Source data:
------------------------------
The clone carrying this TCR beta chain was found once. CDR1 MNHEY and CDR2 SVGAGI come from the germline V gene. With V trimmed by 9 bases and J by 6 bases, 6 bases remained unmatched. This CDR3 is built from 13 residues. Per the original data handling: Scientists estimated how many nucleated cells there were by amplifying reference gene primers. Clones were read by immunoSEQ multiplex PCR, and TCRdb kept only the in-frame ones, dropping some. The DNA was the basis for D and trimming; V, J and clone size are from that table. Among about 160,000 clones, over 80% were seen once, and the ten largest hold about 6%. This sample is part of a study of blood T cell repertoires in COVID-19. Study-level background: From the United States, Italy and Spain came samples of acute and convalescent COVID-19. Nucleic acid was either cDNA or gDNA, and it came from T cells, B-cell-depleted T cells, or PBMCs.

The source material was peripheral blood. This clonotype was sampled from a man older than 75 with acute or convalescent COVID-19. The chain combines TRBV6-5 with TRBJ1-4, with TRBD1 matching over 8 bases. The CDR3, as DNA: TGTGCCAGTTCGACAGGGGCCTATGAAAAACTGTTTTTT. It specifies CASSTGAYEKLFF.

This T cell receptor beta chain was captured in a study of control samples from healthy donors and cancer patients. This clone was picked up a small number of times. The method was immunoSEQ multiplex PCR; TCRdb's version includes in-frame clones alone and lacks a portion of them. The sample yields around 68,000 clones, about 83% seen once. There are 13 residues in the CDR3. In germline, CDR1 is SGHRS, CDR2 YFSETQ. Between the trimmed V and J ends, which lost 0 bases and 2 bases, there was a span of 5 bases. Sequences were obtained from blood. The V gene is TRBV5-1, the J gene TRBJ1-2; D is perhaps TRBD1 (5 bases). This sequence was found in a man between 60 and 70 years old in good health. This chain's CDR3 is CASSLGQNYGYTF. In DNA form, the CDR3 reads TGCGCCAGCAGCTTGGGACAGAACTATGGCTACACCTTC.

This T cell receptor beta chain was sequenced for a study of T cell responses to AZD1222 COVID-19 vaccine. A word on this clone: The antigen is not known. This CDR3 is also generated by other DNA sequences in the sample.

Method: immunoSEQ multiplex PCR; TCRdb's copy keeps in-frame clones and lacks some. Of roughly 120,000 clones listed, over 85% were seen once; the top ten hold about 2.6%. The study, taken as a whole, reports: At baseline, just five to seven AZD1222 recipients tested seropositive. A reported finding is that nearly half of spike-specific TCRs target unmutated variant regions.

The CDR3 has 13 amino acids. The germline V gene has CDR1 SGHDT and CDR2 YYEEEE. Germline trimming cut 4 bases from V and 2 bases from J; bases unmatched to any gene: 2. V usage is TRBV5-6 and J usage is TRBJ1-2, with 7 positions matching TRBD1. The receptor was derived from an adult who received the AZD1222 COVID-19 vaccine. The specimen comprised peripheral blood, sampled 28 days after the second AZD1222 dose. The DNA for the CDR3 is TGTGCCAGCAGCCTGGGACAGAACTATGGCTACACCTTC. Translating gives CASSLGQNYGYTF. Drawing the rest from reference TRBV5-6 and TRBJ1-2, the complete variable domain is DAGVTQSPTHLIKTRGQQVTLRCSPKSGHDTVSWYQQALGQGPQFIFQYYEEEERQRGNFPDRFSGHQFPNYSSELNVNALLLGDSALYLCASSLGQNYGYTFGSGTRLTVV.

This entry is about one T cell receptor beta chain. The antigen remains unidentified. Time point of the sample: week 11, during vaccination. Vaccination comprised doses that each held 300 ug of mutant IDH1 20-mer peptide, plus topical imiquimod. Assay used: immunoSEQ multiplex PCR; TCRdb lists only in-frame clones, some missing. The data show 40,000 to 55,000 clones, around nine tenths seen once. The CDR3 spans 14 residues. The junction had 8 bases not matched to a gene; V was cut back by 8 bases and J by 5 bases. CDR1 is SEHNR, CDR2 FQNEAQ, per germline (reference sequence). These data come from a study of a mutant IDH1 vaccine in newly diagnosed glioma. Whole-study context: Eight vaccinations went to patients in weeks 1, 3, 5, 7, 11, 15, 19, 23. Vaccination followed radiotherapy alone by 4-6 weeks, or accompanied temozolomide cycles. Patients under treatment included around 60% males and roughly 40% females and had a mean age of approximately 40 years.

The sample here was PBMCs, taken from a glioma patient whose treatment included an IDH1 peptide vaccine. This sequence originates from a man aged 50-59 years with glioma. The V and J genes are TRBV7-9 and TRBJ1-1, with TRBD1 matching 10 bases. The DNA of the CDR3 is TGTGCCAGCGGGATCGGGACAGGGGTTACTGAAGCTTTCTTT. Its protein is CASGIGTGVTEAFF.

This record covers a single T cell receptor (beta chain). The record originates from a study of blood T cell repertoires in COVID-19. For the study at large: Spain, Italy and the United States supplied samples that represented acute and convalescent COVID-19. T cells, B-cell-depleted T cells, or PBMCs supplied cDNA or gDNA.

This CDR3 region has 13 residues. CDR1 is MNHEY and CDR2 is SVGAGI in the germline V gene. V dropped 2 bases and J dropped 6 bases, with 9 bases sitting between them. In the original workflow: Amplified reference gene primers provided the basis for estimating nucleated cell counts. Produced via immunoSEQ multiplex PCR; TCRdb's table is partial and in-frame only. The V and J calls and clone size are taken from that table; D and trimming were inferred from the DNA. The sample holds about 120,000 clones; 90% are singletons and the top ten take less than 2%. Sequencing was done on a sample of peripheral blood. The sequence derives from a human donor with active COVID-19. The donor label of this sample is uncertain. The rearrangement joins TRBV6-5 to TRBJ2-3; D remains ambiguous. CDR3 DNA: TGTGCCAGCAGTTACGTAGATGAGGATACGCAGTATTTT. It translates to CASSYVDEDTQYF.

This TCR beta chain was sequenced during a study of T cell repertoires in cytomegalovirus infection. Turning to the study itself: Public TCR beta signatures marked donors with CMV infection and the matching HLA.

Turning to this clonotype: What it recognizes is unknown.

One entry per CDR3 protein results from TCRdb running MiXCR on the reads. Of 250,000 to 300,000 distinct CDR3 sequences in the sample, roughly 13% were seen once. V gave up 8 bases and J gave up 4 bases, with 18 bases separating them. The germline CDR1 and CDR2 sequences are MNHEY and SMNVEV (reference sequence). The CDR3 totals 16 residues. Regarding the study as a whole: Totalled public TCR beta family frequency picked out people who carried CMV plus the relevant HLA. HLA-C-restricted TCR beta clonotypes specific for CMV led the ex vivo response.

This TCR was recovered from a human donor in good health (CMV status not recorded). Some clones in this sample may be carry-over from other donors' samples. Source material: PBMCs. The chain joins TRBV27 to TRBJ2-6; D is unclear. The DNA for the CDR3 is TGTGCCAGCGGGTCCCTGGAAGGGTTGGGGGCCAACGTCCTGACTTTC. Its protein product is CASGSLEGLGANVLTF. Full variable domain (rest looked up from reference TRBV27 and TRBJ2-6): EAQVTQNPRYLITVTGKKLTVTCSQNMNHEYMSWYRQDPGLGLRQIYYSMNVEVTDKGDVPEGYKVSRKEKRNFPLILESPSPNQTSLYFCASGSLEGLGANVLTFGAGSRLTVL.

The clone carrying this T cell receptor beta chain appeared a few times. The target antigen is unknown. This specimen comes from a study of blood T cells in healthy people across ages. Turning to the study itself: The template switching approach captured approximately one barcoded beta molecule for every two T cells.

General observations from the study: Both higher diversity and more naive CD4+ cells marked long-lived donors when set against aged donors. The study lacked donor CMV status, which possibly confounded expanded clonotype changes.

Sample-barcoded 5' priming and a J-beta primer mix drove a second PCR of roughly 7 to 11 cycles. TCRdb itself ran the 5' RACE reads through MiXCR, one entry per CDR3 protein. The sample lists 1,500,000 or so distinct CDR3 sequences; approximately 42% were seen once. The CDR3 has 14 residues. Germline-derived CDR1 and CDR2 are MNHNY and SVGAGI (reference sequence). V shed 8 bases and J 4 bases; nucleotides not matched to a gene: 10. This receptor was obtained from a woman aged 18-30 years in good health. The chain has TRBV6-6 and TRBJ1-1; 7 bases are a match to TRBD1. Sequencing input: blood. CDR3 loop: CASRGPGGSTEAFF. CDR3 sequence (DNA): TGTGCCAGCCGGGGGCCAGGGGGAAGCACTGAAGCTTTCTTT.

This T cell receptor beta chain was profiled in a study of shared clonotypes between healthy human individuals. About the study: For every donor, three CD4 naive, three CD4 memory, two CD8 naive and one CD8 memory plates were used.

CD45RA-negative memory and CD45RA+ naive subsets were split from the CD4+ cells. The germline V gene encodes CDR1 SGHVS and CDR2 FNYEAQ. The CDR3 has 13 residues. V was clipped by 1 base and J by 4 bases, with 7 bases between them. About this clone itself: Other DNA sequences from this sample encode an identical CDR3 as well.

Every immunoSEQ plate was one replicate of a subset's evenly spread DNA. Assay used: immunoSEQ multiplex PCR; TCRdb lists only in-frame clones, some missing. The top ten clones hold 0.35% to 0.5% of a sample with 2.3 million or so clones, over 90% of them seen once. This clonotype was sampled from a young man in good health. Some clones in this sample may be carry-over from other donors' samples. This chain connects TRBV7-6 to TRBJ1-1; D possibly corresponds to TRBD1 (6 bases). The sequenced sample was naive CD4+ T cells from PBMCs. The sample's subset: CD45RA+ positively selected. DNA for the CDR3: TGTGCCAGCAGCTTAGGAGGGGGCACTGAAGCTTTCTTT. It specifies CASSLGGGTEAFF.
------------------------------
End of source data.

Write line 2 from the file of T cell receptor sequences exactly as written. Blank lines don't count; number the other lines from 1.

The source material was peripheral blood. This clonotype was sampled from a man older than 75 with acute or convalescent COVID-19. The chain combines TRBV6-5 with TRBJ1-4, with TRBD1 matching over 8 bases. The CDR3, as DNA: TGTGCCAGTTCGACAGGGGCCTATGAAAAACTGTTTTTT. It specifies CASSTGAYEKLFF.